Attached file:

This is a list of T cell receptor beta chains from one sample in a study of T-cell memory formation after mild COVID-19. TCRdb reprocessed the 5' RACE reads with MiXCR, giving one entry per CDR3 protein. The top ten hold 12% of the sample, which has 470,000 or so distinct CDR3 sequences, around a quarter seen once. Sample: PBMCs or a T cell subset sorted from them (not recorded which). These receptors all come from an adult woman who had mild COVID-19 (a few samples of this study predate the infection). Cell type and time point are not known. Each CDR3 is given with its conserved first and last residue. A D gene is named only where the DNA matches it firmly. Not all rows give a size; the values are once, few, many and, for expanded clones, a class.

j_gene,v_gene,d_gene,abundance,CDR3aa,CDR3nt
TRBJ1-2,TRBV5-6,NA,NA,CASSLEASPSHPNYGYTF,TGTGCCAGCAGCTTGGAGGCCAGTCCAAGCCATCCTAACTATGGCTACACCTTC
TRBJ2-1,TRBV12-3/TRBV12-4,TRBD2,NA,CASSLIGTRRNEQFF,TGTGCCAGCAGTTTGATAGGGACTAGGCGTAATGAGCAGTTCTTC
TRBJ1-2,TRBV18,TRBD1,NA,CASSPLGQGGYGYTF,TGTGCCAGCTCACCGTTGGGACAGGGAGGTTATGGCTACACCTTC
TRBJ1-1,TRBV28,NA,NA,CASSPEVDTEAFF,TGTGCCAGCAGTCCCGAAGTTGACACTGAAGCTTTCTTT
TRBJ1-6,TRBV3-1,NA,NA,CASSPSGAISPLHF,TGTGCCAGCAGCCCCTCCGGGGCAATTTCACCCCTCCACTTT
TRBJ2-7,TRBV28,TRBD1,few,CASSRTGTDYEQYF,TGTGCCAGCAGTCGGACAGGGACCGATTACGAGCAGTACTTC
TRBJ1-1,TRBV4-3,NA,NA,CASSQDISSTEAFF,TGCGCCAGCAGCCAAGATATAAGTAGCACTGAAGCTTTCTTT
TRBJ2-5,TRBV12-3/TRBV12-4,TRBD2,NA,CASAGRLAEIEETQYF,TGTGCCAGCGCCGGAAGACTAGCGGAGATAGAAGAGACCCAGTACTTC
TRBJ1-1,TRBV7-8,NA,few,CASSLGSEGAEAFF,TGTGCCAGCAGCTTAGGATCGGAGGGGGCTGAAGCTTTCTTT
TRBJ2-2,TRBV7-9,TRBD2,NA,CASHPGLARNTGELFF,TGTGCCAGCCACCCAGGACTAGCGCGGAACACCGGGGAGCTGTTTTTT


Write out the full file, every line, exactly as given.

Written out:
This is a list of T cell receptor beta chains from one sample in a study of T-cell memory formation after mild COVID-19. TCRdb reprocessed the 5' RACE reads with MiXCR, giving one entry per CDR3 protein. The top ten hold 12% of the sample, which has 470,000 or so distinct CDR3 sequences, around a quarter seen once. Sample: PBMCs or a T cell subset sorted from them (not recorded which). These receptors all come from an adult woman who had mild COVID-19 (a few samples of this study predate the infection). Cell type and time point are not known. Each CDR3 is given with its conserved first and last residue. A D gene is named only where the DNA matches it firmly. Not all rows give a size; the values are once, few, many and, for expanded clones, a class.

j_gene,v_gene,d_gene,abundance,CDR3aa,CDR3nt
TRBJ1-2,TRBV5-6,NA,NA,CASSLEASPSHPNYGYTF,TGTGCCAGCAGCTTGGAGGCCAGTCCAAGCCATCCTAACTATGGCTACACCTTC
TRBJ2-1,TRBV12-3/TRBV12-4,TRBD2,NA,CASSLIGTRRNEQFF,TGTGCCAGCAGTTTGATAGGGACTAGGCGTAATGAGCAGTTCTTC
TRBJ1-2,TRBV18,TRBD1,NA,CASSPLGQGGYGYTF,TGTGCCAGCTCACCGTTGGGACAGGGAGGTTATGGCTACACCTTC
TRBJ1-1,TRBV28,NA,NA,CASSPEVDTEAFF,TGTGCCAGCAGTCCCGAAGTTGACACTGAAGCTTTCTTT
TRBJ1-6,TRBV3-1,NA,NA,CASSPSGAISPLHF,TGTGCCAGCAGCCCCTCCGGGGCAATTTCACCCCTCCACTTT
TRBJ2-7,TRBV28,TRBD1,few,CASSRTGTDYEQYF,TGTGCCAGCAGTCGGACAGGGACCGATTACGAGCAGTACTTC
TRBJ1-1,TRBV4-3,NA,NA,CASSQDISSTEAFF,TGCGCCAGCAGCCAAGATATAAGTAGCACTGAAGCTTTCTTT
TRBJ2-5,TRBV12-3/TRBV12-4,TRBD2,NA,CASAGRLAEIEETQYF,TGTGCCAGCGCCGGAAGACTAGCGGAGATAGAAGAGACCCAGTACTTC
TRBJ1-1,TRBV7-8,NA,few,CASSLGSEGAEAFF,TGTGCCAGCAGCTTAGGATCGGAGGGGGCTGAAGCTTTCTTT
TRBJ2-2,TRBV7-9,TRBD2,NA,CASHPGLARNTGELFF,TGTGCCAGCCACCCAGGACTAGCGCGGAACACCGGGGAGCTGTTTTTT